[MY COMMENT: Roberts is not granting Specter his point on originalism. In other words, he seems to be saying that the drafters of the 14th Amendment may have known that the words in the text were inconsistent with the way they lived but were trying, as it were, to put words out there that they would have to "grow into" either in their own lives or in the future generations. Thus, while Specter is trying to drag Roberts along to a "living constitution" view, which doesn't expect the drafters to have knowledge of or even commitment to values that we embrace 137 years later, Roberts will want to hold to the position that the people in 1868 may have anticipated the end of segregation. I don't know if he believes this. I think he is strongly influenced in this approach by McConnell's HLR article of about a decade ago about the historical background to the 14th Amendment. In any case, don't miss the nuances of the exchange. What is at stake is really not Cardozo, but original intent.]
ROBERTS: But when they adopt broad terms and broad principles, we should hold them to their word and imply them consistent with those terms and those principles.
And that means, when they've adopted principles like liberty, that doesn't get a crabbed or narrow construction. It is a broad principle that should be applied consistent with their intent, which was to adopt a broad principle.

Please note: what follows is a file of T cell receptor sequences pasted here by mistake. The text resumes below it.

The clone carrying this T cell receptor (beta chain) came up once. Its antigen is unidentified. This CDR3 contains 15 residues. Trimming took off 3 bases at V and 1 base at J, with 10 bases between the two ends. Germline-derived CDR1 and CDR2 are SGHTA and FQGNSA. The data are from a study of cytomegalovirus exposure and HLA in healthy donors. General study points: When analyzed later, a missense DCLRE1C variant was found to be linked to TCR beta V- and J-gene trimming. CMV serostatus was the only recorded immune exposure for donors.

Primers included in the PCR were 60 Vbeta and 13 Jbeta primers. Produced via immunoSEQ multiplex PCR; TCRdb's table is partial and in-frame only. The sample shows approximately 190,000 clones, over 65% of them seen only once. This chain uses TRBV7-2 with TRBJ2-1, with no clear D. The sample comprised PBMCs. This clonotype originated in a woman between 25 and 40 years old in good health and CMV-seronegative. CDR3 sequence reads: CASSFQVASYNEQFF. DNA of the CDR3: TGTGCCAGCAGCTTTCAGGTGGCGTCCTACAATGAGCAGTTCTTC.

ROBERTS: I depart from some views of original intent in the sense that those folks, some people view it as meaning just the conditions at that time, just the particular problem. I think you need to look at the words they use, and if the words adopt a broader principle, it applies more broadly.
[MY COMMENT: Now you see that original intent really is on Roberts' mind. I read his words to say that he would call himself a sort of 'moderate' original intent person, where the drafters used words and phrases in a "broad" sense and, impliedly, when later generations found expanded meaning in the equal protection clause, the latter day interpreters were really 'discovering' meaning that was already there rather than 'inventing' meaning. Though he hasn't told us everything, Judge Roberts has signalled that he won't be a "hard right" originalist, though he likes to talk in the way they do. But, on the other hand, he seemingly has room for a living constitution or a "broad" view of what an amendment might mean. He is plotting out a middle course. Specter sees that he can really go no farther at this point, and puts his final "spin" on Roberts' words.]
SPECTER: Well, I'll accept that as an indication of your view not to have a, quote, "crabbed interpretation," in applying the broad principles.
[MY COMMENT: Senator Specter will try to claim Roberts as his own, then, even though Roberts seems far more interested in understanding a "living constitution" from the perspective of what the Founders intended than from the perspective of the evolving needs of a growing society].
So understood, this exchange provides a fascinating window into an issue that still occupies the attention of legal scholars today.